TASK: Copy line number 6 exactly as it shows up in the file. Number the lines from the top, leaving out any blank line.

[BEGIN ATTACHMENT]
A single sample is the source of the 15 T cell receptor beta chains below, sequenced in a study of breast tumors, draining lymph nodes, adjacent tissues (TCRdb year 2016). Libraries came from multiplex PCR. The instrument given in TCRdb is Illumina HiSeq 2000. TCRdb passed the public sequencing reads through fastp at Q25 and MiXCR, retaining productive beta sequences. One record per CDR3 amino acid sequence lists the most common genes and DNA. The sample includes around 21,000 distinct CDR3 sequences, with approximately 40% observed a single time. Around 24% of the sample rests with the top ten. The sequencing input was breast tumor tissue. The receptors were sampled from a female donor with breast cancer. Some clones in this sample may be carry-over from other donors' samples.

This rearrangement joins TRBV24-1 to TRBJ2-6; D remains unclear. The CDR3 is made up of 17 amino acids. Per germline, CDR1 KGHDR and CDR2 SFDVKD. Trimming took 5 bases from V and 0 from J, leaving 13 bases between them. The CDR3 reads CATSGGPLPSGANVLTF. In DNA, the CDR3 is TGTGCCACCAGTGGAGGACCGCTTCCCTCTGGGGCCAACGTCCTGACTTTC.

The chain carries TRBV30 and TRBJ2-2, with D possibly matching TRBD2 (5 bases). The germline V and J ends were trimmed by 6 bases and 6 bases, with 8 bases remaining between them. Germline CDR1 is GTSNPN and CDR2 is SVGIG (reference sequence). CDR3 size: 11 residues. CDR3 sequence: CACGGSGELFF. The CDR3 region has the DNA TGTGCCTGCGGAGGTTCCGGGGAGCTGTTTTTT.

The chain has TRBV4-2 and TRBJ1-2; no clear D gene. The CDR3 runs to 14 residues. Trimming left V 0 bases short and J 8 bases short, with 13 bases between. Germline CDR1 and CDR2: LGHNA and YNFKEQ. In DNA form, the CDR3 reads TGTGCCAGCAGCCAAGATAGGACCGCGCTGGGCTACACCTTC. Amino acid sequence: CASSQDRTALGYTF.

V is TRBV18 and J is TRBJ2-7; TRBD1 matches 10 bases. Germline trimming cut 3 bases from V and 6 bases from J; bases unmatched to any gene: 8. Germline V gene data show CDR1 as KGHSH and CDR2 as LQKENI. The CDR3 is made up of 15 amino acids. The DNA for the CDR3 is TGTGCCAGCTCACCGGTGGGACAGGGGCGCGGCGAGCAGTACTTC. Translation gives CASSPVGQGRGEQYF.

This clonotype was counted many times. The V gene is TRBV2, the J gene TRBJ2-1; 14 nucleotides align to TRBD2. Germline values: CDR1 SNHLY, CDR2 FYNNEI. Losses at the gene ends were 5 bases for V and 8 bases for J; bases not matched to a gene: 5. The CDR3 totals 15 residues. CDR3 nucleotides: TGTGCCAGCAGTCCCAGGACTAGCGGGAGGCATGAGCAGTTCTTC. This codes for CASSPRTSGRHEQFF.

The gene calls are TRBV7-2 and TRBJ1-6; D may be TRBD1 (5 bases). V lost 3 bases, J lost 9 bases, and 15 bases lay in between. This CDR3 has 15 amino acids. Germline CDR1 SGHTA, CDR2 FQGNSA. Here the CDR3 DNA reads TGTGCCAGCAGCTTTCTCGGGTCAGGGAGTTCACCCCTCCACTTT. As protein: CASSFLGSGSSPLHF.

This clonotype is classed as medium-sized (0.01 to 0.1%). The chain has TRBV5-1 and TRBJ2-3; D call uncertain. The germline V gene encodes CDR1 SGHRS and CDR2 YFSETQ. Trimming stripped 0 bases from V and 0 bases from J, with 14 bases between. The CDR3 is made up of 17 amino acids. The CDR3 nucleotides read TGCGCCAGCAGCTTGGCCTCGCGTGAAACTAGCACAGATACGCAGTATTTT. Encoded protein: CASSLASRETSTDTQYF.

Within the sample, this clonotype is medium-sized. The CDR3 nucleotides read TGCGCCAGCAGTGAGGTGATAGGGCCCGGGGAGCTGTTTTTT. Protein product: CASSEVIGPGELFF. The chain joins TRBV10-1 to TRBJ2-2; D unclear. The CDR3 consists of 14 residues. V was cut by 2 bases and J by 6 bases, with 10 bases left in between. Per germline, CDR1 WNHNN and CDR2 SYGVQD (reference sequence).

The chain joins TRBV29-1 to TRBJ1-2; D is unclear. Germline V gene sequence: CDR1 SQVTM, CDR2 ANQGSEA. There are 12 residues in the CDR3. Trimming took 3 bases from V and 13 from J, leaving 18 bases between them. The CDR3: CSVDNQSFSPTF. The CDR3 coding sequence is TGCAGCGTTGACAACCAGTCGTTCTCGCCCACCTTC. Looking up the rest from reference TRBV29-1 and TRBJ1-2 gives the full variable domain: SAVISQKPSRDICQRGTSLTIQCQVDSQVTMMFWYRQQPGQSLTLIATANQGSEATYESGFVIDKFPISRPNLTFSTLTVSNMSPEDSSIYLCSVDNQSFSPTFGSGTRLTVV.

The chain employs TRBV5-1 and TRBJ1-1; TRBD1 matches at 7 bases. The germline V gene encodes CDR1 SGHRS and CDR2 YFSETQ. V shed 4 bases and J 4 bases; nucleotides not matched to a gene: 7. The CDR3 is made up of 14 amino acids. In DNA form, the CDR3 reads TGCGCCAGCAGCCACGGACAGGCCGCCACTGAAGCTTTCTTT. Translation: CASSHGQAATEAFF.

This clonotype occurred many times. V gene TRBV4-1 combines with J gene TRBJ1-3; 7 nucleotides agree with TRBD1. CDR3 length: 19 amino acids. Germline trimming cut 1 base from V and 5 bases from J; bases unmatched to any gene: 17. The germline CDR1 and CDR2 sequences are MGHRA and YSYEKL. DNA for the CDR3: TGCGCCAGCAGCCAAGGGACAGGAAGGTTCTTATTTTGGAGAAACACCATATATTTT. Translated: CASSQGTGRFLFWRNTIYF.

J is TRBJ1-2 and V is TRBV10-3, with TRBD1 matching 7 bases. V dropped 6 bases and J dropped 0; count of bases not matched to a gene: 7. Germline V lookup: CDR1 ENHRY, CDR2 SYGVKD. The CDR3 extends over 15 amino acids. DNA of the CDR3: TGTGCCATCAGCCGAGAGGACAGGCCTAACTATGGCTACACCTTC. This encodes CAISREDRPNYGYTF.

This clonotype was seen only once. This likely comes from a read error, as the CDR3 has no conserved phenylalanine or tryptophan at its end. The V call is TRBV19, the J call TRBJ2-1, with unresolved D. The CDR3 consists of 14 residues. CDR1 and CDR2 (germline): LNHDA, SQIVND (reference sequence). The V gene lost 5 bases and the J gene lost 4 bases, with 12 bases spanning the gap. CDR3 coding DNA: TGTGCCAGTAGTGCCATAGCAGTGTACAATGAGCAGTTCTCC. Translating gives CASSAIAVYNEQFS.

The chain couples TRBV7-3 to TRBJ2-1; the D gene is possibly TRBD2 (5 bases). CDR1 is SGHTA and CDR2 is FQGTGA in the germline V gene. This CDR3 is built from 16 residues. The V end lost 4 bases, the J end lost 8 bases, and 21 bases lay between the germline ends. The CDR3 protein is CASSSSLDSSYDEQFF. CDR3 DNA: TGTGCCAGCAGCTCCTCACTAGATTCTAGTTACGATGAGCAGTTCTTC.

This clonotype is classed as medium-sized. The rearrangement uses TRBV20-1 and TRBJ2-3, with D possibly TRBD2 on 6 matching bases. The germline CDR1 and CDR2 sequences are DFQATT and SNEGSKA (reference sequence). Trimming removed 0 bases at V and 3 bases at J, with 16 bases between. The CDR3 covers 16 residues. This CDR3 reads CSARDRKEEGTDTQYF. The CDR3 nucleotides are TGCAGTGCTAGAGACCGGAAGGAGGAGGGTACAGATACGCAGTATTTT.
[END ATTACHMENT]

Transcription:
This clonotype was counted many times. The V gene is TRBV2, the J gene TRBJ2-1; 14 nucleotides align to TRBD2. Germline values: CDR1 SNHLY, CDR2 FYNNEI. Losses at the gene ends were 5 bases for V and 8 bases for J; bases not matched to a gene: 5. The CDR3 totals 15 residues. CDR3 nucleotides: TGTGCCAGCAGTCCCAGGACTAGCGGGAGGCATGAGCAGTTCTTC. This codes for CASSPRTSGRHEQFF.